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Reconstructing the Images of the Filipino Poor

Poor children in Isabela

It was said that the true demonstration of one’s faith is in visiting and caring for the needs of the orphans and widows. In this simple reflection, I am about to present the different images of poverty in Baguio City and Isabela province.

For almost a year while we were studying in Baguio City, I observed various images of the life of the poor. Some of them are the people I closely work with, and others are the everyday faces we see in the streets of Baguio City. In Baguio City, the poor are the less privileged people who do not have access to economic resources.

These are people who do all kinds of things just to survive and try to eat maybe at least once a day. Two children that I see every time I go to the Beckel terminal are Jason and Freddie. Both are minors who are not in school. They tend to work in the evening just to survive. Jason and Freddie are two children who have dreams in life. But they were not given the privilege to study. So they remain as among the millions of youth who are out of school. They are selling “one day old” and “balot” to help their family earn a living.

As one of their customers, I sometimes tease them about how much they earn in the evening. They reply with a smile, “mayroon na rin konti kuya,” (We earn a little bit”). When I first met them, I looked at their eyes and asked myself what they will become after five or ten years. Will they be released from the web of poverty that has entangled them or will they be one of those caught by the police because of illegal activities? Leaving them in the terminal, I would only whisper a prayer that God will help them.

The second group of people I met last March were a group of women in the streets selling vegetables and fruits. These vendors operate illegally in Baguio City. Sometimes they are caught by the policemen for selling their commodities in a place forbidden by the local officer of the market. When I asked them if I could take a picture for them, they were to shy and refused to be photographed. These women were always selling their commodities whenever I passed by after teaching in the afternoons.

I thought they were just residing and living near Baguio. But once when I took a bus, I learned that one of them came from a neaby province. I thought to myself, how come that Manang Facita is selling vegetables here in Baguio City when she could sell it in Binalonan? I learned later that she was more than willing to travel for two hours just to increase her gain by selling vegetables Baguio City. Manang Pacita would travel back to her village late in the evening. She sacrificed to earn a living. When one passenger asked why she was willing to travel for two hours just to sell her one basket of vegetables, she replied, “I have a daughter studying in college.”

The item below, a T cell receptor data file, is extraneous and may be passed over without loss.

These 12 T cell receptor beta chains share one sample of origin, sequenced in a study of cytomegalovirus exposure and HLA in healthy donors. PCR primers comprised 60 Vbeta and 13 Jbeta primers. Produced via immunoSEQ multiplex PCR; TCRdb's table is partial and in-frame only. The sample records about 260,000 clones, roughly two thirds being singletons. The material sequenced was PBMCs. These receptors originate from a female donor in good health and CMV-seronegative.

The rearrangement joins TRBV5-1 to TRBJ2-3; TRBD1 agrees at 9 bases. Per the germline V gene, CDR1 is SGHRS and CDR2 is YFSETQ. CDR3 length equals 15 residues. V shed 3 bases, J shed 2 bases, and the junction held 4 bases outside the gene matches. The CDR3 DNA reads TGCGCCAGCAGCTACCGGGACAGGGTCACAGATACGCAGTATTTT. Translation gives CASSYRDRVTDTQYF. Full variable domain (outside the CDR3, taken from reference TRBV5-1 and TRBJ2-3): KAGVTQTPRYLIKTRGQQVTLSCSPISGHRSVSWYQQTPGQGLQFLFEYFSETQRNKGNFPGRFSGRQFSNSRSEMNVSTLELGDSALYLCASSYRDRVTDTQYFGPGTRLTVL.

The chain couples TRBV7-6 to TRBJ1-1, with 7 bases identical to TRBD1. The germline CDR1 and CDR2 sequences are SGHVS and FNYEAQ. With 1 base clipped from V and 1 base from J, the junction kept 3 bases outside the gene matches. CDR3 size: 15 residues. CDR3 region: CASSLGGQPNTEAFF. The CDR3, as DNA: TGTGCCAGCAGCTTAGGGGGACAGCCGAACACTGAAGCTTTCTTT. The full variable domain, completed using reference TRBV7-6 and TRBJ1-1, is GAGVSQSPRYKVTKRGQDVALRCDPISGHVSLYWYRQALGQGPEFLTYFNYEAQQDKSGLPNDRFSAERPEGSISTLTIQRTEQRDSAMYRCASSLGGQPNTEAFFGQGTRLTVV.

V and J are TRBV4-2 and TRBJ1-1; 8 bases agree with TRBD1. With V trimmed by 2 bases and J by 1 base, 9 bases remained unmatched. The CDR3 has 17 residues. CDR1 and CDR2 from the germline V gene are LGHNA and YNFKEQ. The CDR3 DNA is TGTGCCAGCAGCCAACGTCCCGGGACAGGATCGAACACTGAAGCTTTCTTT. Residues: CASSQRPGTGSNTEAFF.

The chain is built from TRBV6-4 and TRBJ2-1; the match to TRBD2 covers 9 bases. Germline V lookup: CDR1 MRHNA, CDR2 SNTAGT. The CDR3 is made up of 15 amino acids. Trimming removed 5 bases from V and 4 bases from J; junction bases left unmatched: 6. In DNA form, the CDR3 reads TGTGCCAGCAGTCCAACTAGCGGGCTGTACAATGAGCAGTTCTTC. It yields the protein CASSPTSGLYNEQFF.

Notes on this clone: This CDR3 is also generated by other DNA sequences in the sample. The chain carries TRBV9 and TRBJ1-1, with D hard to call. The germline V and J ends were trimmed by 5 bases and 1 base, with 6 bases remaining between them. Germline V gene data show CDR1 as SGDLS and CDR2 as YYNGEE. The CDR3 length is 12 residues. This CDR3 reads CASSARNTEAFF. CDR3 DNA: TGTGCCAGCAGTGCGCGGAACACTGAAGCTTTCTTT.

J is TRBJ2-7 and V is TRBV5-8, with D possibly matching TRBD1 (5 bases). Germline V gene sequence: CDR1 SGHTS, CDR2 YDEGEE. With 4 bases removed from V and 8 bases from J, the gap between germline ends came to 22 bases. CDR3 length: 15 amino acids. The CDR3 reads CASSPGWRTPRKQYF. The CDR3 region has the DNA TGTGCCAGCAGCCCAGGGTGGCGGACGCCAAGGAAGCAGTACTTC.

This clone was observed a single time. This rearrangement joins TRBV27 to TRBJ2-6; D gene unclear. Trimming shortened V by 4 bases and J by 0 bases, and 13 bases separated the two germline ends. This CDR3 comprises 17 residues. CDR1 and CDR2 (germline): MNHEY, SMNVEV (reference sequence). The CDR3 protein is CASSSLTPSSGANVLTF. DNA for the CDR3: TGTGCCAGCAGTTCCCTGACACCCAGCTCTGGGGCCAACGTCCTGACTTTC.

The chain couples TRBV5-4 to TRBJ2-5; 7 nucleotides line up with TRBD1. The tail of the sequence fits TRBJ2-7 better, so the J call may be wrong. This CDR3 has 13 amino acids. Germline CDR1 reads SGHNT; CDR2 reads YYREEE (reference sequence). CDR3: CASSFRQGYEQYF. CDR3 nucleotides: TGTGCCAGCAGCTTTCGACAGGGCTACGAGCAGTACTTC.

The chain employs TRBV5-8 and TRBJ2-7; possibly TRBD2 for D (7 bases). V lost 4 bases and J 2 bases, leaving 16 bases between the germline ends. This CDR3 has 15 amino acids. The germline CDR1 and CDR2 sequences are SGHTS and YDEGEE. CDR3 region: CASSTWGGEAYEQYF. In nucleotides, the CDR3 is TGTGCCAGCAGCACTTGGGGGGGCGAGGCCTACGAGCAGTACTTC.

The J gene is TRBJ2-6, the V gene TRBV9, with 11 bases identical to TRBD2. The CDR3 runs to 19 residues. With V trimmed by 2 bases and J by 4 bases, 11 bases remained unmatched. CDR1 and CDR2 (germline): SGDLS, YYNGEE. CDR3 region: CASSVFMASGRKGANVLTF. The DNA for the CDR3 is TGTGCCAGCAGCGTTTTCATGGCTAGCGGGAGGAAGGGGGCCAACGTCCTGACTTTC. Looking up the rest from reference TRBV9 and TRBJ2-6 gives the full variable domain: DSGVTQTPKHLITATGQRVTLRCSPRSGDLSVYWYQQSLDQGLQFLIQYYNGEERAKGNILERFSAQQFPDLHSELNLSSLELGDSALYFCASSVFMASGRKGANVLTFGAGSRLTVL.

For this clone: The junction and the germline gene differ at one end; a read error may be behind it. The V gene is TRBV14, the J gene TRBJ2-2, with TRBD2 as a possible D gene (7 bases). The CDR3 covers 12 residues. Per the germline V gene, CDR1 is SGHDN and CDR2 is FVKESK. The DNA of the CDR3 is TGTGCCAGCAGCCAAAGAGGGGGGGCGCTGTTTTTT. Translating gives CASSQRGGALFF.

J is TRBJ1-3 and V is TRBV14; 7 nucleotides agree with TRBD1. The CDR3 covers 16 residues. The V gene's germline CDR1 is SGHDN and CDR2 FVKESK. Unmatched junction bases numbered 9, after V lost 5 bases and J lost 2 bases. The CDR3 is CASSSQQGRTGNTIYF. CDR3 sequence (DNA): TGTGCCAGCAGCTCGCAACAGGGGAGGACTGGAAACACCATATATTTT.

Another group of poor people I met were the children in my home province who were living in hunger and vulnerability. During my vacation, what caught my attention were dozens of children who were walking in the heat of the day without slippers. When I asked my sister about them, I was told that they were orphans and the place where they were residing was owned by the relative of a powerful politician in the city. My sister’s family sacrificed to buy property where these children were playing because the owner of the property had forced the people to vacate his property.

These children were just there playing in the heat of the day without any concern about becoming ill. I was really broken when I saw their condition, so I stayed for two days during Holy Week to sponsor a series of feeding programs. I was actually reminded again of my calling to minister to the children. God saved me so I could invest my life in the welfare of poverty-stricken children.

Today, I am looking for the possibility of building a new church building and a learning center on the property my sister owns. My cousin’s wife who is serving as a counselor in the village called me this past week and expressed her willingness to donate property in the village if I could find someone to sponsor the church and learning center. Please join me in prayer for the well-being of these children and the necessary provisions.

Joel A. Tejedo is the Director of the Verna Linzey Child Care Ministry International in Binalonanville, Philippines. He teaches at Asia Pacific Theological Seminary and is a student there in the Doctor of Ministry program. He is finishing is doctoral dissertation at Asia Pacific Theological Seminary.

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